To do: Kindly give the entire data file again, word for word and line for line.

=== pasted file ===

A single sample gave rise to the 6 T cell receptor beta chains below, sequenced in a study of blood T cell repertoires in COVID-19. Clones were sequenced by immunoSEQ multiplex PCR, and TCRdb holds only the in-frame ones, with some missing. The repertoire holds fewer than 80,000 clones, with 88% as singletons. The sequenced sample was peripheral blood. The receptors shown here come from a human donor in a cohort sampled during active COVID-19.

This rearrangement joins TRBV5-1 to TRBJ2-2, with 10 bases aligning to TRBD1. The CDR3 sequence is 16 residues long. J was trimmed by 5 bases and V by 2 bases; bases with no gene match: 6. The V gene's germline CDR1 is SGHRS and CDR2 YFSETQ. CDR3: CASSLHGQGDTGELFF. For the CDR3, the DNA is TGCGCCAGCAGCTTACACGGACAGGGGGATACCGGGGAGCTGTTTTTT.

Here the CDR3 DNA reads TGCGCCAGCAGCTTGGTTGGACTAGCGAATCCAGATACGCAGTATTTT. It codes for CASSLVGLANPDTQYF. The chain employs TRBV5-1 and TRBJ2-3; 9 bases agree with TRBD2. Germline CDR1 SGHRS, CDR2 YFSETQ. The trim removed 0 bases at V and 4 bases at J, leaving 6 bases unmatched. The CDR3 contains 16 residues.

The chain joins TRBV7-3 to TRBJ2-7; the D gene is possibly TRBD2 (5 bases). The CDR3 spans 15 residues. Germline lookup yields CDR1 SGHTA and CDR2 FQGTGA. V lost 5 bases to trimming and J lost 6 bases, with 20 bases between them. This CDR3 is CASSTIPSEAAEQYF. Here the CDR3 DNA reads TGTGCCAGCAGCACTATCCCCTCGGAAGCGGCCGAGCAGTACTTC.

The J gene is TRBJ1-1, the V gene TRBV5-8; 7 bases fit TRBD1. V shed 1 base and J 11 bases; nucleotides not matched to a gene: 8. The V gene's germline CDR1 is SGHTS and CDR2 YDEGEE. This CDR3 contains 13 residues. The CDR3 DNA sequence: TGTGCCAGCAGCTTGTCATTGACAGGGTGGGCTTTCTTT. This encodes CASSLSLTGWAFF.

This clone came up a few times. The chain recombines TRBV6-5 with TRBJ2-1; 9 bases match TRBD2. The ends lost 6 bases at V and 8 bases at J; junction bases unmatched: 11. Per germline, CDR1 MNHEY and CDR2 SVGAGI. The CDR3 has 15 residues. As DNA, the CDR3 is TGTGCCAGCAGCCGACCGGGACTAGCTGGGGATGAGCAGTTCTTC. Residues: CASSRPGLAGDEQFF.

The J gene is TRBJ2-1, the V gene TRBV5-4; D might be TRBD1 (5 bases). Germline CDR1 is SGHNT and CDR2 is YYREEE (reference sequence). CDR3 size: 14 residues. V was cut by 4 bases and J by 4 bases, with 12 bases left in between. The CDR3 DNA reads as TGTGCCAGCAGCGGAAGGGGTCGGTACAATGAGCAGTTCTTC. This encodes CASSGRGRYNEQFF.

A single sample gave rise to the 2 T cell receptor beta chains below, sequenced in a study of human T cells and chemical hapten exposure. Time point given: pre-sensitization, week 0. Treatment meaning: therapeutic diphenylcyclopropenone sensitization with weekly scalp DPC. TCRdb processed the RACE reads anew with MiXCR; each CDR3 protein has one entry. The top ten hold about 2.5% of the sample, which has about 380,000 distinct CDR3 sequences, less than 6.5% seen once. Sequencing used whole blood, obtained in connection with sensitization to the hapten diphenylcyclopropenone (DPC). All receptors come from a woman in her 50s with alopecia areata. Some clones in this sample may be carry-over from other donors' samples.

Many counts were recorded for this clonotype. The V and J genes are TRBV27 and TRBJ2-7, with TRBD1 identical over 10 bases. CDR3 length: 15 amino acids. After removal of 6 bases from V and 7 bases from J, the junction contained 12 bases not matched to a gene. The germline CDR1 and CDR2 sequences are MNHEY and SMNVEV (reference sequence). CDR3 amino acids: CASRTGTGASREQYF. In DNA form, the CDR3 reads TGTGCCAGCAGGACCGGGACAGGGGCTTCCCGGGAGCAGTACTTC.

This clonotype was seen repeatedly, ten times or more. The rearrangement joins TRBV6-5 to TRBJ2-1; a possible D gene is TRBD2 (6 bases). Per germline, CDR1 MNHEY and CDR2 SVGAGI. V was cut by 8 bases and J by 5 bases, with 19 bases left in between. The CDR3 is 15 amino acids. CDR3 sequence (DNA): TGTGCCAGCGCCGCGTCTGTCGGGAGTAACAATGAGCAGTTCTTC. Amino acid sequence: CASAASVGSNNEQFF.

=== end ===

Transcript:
A single sample gave rise to the 6 T cell receptor beta chains below, sequenced in a study of blood T cell repertoires in COVID-19. Clones were sequenced by immunoSEQ multiplex PCR, and TCRdb holds only the in-frame ones, with some missing. The repertoire holds fewer than 80,000 clones, with 88% as singletons. The sequenced sample was peripheral blood. The receptors shown here come from a human donor in a cohort sampled during active COVID-19.

This rearrangement joins TRBV5-1 to TRBJ2-2, with 10 bases aligning to TRBD1. The CDR3 sequence is 16 residues long. J was trimmed by 5 bases and V by 2 bases; bases with no gene match: 6. The V gene's germline CDR1 is SGHRS and CDR2 YFSETQ. CDR3: CASSLHGQGDTGELFF. For the CDR3, the DNA is TGCGCCAGCAGCTTACACGGACAGGGGGATACCGGGGAGCTGTTTTTT.

Here the CDR3 DNA reads TGCGCCAGCAGCTTGGTTGGACTAGCGAATCCAGATACGCAGTATTTT. It codes for CASSLVGLANPDTQYF. The chain employs TRBV5-1 and TRBJ2-3; 9 bases agree with TRBD2. Germline CDR1 SGHRS, CDR2 YFSETQ. The trim removed 0 bases at V and 4 bases at J, leaving 6 bases unmatched. The CDR3 contains 16 residues.

The chain joins TRBV7-3 to TRBJ2-7; the D gene is possibly TRBD2 (5 bases). The CDR3 spans 15 residues. Germline lookup yields CDR1 SGHTA and CDR2 FQGTGA. V lost 5 bases to trimming and J lost 6 bases, with 20 bases between them. This CDR3 is CASSTIPSEAAEQYF. Here the CDR3 DNA reads TGTGCCAGCAGCACTATCCCCTCGGAAGCGGCCGAGCAGTACTTC.

The J gene is TRBJ1-1, the V gene TRBV5-8; 7 bases fit TRBD1. V shed 1 base and J 11 bases; nucleotides not matched to a gene: 8. The V gene's germline CDR1 is SGHTS and CDR2 YDEGEE. This CDR3 contains 13 residues. The CDR3 DNA sequence: TGTGCCAGCAGCTTGTCATTGACAGGGTGGGCTTTCTTT. This encodes CASSLSLTGWAFF.

This clone came up a few times. The chain recombines TRBV6-5 with TRBJ2-1; 9 bases match TRBD2. The ends lost 6 bases at V and 8 bases at J; junction bases unmatched: 11. Per germline, CDR1 MNHEY and CDR2 SVGAGI. The CDR3 has 15 residues. As DNA, the CDR3 is TGTGCCAGCAGCCGACCGGGACTAGCTGGGGATGAGCAGTTCTTC. Residues: CASSRPGLAGDEQFF.

The J gene is TRBJ2-1, the V gene TRBV5-4; D might be TRBD1 (5 bases). Germline CDR1 is SGHNT and CDR2 is YYREEE (reference sequence). CDR3 size: 14 residues. V was cut by 4 bases and J by 4 bases, with 12 bases left in between. The CDR3 DNA reads as TGTGCCAGCAGCGGAAGGGGTCGGTACAATGAGCAGTTCTTC. This encodes CASSGRGRYNEQFF.

A single sample gave rise to the 2 T cell receptor beta chains below, sequenced in a study of human T cells and chemical hapten exposure. Time point given: pre-sensitization, week 0. Treatment meaning: therapeutic diphenylcyclopropenone sensitization with weekly scalp DPC. TCRdb processed the RACE reads anew with MiXCR; each CDR3 protein has one entry. The top ten hold about 2.5% of the sample, which has about 380,000 distinct CDR3 sequences, less than 6.5% seen once. Sequencing used whole blood, obtained in connection with sensitization to the hapten diphenylcyclopropenone (DPC). All receptors come from a woman in her 50s with alopecia areata. Some clones in this sample may be carry-over from other donors' samples.

Many counts were recorded for this clonotype. The V and J genes are TRBV27 and TRBJ2-7, with TRBD1 identical over 10 bases. CDR3 length: 15 amino acids. After removal of 6 bases from V and 7 bases from J, the junction contained 12 bases not matched to a gene. The germline CDR1 and CDR2 sequences are MNHEY and SMNVEV (reference sequence). CDR3 amino acids: CASRTGTGASREQYF. In DNA form, the CDR3 reads TGTGCCAGCAGGACCGGGACAGGGGCTTCCCGGGAGCAGTACTTC.

This clonotype was seen repeatedly, ten times or more. The rearrangement joins TRBV6-5 to TRBJ2-1; a possible D gene is TRBD2 (6 bases). Per germline, CDR1 MNHEY and CDR2 SVGAGI. V was cut by 8 bases and J by 5 bases, with 19 bases left in between. The CDR3 is 15 amino acids. CDR3 sequence (DNA): TGTGCCAGCGCCGCGTCTGTCGGGAGTAACAATGAGCAGTTCTTC. Amino acid sequence: CASAASVGSNNEQFF.